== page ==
Orality in America

By Mark Snowden

“Orality in America” is project of the Mission America Coalition. MAC is the USA arm of Lausanne Committee for World Evangelization. 


snowden-mar2016A workgroup of evangelical leaders have researched and written chapters on different aspects of orality. And most of the orality methods surfaced among highly literate people and even those that might or might not have an oral learning preference. That’s because disciple-making in America is getting worse and worse. The literate elite (13% of Americans) and their Christian publishing houses are teaching lessons with lots of information. However, those who embrace orality methods have an opportunity to probe deeper into motivation, life choices, and the “volition of the will.” 

As documented in The Great Evangelical Recession, John Dickerson noted that only seven to nine percent of Americans were actually evangelicals. That was about half the ARDA’s reports. The studies that Dickerson referenced put the actual number of evangelicals closer to 22 to 28 million. Evangelicals have lost a net total of 2.6 million church members between 2000 and 2010. Dickerson also points to studies in which evangelicals have diminished cultural influence.

The need for disciple-makers in America is needed as never before. 

The white paper has many anecdotes like the one that I learned from Gary Coomes, who works with discipleship at Living Hope Wesleyan Church in Madison, South Dakota. They currently have 23 small groups, each with 8 to 12 participants. Living Hope uses oral methods in Bible studies. Coomes said, “We have had significant interest, participation, and spiritual growth with Storying.” Coomes got permission to share Vi’s story. She was a new follower of Jesus that has clearly grown spiritually. Vi has taken the stories and used them to prevent a friend from committing suicide, joined in with her husband to share the gospel with a delivery man, and helped another sister in Christ lead a non-believer to faith. Coomes added:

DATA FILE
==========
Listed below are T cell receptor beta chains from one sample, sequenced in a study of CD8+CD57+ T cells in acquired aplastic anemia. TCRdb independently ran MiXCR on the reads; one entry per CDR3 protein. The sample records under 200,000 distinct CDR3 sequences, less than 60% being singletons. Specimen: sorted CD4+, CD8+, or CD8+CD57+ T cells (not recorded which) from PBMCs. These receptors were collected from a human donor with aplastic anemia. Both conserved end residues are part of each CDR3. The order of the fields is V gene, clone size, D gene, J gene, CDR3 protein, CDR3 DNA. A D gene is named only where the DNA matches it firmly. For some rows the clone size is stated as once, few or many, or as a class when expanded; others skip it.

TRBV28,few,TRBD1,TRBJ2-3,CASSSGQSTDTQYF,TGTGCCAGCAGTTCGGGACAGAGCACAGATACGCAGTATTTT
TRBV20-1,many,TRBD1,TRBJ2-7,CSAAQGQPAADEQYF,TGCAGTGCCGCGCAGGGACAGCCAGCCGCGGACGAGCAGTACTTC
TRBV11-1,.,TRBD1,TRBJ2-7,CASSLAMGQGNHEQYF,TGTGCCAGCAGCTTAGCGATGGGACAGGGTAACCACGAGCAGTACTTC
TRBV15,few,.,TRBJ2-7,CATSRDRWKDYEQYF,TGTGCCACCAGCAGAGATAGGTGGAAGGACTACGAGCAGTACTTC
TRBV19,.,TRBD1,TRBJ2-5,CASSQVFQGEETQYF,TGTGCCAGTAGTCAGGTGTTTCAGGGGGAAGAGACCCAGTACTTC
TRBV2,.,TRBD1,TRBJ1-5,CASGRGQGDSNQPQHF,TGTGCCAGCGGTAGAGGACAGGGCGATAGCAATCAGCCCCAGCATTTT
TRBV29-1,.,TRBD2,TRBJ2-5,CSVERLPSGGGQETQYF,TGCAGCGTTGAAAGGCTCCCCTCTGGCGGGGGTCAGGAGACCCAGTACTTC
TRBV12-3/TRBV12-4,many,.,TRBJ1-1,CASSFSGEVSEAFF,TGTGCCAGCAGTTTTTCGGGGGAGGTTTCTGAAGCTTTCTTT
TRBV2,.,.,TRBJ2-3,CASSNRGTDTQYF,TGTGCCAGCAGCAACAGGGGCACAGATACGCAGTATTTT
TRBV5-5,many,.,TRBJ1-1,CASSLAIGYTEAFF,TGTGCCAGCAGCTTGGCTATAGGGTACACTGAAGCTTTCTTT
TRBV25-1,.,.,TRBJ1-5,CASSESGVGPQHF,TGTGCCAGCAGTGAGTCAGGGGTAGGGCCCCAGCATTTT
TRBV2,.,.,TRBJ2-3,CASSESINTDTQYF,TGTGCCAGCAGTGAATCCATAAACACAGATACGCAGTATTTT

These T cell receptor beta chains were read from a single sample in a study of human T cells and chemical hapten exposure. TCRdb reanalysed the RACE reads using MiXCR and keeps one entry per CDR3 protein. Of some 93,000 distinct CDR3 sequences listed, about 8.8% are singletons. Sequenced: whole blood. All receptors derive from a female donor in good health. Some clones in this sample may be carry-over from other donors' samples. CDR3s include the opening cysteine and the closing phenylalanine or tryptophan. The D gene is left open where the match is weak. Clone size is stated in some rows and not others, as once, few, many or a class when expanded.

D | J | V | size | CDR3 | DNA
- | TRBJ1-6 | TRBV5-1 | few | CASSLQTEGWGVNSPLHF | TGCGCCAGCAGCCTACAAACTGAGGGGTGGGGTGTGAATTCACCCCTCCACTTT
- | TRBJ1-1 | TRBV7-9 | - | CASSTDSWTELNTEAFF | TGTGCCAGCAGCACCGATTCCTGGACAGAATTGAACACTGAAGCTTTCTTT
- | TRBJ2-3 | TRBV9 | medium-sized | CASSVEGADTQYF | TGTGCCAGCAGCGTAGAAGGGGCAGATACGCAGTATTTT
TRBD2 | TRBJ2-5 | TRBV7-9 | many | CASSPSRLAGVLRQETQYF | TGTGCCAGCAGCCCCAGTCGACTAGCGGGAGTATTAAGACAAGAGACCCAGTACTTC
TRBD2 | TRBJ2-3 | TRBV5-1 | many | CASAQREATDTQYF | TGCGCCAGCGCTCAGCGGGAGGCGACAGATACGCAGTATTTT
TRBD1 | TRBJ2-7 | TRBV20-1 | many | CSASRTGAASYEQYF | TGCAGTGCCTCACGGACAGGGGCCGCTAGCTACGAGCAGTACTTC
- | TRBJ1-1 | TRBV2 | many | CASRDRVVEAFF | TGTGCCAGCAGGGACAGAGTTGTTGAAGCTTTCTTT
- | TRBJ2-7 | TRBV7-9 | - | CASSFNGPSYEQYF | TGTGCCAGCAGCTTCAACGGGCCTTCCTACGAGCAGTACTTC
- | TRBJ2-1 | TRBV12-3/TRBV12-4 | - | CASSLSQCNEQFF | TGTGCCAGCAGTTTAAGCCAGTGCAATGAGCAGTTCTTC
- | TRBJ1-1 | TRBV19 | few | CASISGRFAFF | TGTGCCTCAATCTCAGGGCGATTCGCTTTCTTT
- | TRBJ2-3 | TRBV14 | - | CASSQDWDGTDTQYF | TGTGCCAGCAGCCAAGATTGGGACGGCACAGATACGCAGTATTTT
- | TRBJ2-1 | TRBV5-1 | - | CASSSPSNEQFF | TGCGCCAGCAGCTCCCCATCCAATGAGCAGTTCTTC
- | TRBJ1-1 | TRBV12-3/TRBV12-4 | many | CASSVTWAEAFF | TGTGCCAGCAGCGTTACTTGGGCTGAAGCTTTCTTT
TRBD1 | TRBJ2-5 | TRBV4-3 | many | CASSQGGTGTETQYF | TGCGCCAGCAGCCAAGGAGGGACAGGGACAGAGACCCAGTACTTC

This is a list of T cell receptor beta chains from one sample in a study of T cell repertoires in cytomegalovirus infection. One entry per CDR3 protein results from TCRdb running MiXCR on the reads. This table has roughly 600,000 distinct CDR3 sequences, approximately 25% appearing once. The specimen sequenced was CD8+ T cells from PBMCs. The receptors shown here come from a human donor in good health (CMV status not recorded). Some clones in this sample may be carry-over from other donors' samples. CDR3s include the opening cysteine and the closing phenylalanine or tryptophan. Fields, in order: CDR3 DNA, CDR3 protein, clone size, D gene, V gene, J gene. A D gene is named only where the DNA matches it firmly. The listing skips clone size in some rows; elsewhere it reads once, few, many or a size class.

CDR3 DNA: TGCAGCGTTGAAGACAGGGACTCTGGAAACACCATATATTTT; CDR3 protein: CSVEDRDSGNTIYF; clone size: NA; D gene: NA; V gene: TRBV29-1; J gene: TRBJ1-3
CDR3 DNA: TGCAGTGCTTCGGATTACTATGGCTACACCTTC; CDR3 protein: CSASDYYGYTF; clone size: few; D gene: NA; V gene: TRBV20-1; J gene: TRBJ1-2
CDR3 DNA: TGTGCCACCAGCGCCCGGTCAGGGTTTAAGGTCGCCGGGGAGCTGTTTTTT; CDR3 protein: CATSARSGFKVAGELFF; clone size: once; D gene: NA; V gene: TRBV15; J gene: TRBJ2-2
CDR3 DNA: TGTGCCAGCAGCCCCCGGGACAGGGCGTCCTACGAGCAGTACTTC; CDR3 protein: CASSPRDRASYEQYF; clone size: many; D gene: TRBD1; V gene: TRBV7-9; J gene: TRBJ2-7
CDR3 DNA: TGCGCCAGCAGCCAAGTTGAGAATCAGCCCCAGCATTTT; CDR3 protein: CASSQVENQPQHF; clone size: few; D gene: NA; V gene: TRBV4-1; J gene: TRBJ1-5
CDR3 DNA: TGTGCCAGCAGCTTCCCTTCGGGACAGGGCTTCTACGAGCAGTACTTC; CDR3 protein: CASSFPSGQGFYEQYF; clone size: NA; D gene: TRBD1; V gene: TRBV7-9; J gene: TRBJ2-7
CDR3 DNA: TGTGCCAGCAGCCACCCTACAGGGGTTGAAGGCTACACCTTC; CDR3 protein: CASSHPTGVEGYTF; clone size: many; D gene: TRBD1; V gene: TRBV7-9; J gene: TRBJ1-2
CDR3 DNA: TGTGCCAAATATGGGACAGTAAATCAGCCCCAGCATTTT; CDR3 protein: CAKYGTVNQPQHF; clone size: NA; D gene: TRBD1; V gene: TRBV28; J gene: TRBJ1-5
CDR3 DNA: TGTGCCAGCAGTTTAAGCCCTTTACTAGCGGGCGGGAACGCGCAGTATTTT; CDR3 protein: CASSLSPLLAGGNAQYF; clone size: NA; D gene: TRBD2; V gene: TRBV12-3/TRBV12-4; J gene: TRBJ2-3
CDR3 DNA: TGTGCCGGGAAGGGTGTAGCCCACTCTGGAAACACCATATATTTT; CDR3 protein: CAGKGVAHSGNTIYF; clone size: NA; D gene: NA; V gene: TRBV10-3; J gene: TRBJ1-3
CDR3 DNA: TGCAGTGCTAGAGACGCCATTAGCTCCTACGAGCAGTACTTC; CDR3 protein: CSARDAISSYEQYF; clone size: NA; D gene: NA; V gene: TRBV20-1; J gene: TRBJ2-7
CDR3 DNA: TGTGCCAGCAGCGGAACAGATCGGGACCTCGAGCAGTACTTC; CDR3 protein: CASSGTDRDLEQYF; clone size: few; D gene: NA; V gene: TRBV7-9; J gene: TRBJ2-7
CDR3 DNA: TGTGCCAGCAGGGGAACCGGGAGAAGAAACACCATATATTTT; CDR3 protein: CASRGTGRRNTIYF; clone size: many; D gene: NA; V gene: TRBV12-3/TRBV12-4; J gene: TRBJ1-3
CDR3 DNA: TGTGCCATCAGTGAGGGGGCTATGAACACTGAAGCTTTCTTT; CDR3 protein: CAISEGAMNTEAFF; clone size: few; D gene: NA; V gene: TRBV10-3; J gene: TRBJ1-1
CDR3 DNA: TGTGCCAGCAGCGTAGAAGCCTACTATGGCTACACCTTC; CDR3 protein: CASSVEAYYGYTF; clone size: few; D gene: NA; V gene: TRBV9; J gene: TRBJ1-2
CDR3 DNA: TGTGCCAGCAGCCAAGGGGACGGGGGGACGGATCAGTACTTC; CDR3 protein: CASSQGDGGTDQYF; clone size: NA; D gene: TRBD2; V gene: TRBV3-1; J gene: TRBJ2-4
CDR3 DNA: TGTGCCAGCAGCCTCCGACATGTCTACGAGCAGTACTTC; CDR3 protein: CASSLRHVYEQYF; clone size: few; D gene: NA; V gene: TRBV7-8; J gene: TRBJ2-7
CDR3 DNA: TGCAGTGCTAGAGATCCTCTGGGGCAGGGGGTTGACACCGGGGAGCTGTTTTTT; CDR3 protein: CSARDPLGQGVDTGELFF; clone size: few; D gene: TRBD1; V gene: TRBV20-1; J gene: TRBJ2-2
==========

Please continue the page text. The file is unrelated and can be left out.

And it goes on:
“Vi has retold many of the stories from Scripture, remembering God’s word. Many of us are better equipped and fruitful as we share our stories, hear their stories, and live God’s story together.”

From South Dakota to the Deep South from Oregon to South Dakota, the research team has identified churches that have turned over their disciple-making to using oral methods. The white paper has lots of prophetic punch, but also celebrates scores of churches and ministries across America that are catching on. 

It is noteworthy to praise the Lord that Jerry Wiles and I have been not only asked to lead the workgroup, but lead Mission America Coalition’s Bible study using oral methods. During the typical Bible study time at the beginning of their two-day annual gathering, Jerry and I had the opportunity not just to model Bible Storying, but to bring a significant spiritual encounter as the Holy Spirit worked through us. The evaluations from the 154 ministry leaders and MAC staff responded extremely positively to this “new” method many are just learning to embrace. 

Pray for the white paper as it wraps up. Look for news and links soon as we plan to collaborate with Jay Moon at Asbury Seminary to release it as an e-book complete with video clips and active links to interact with the authors.


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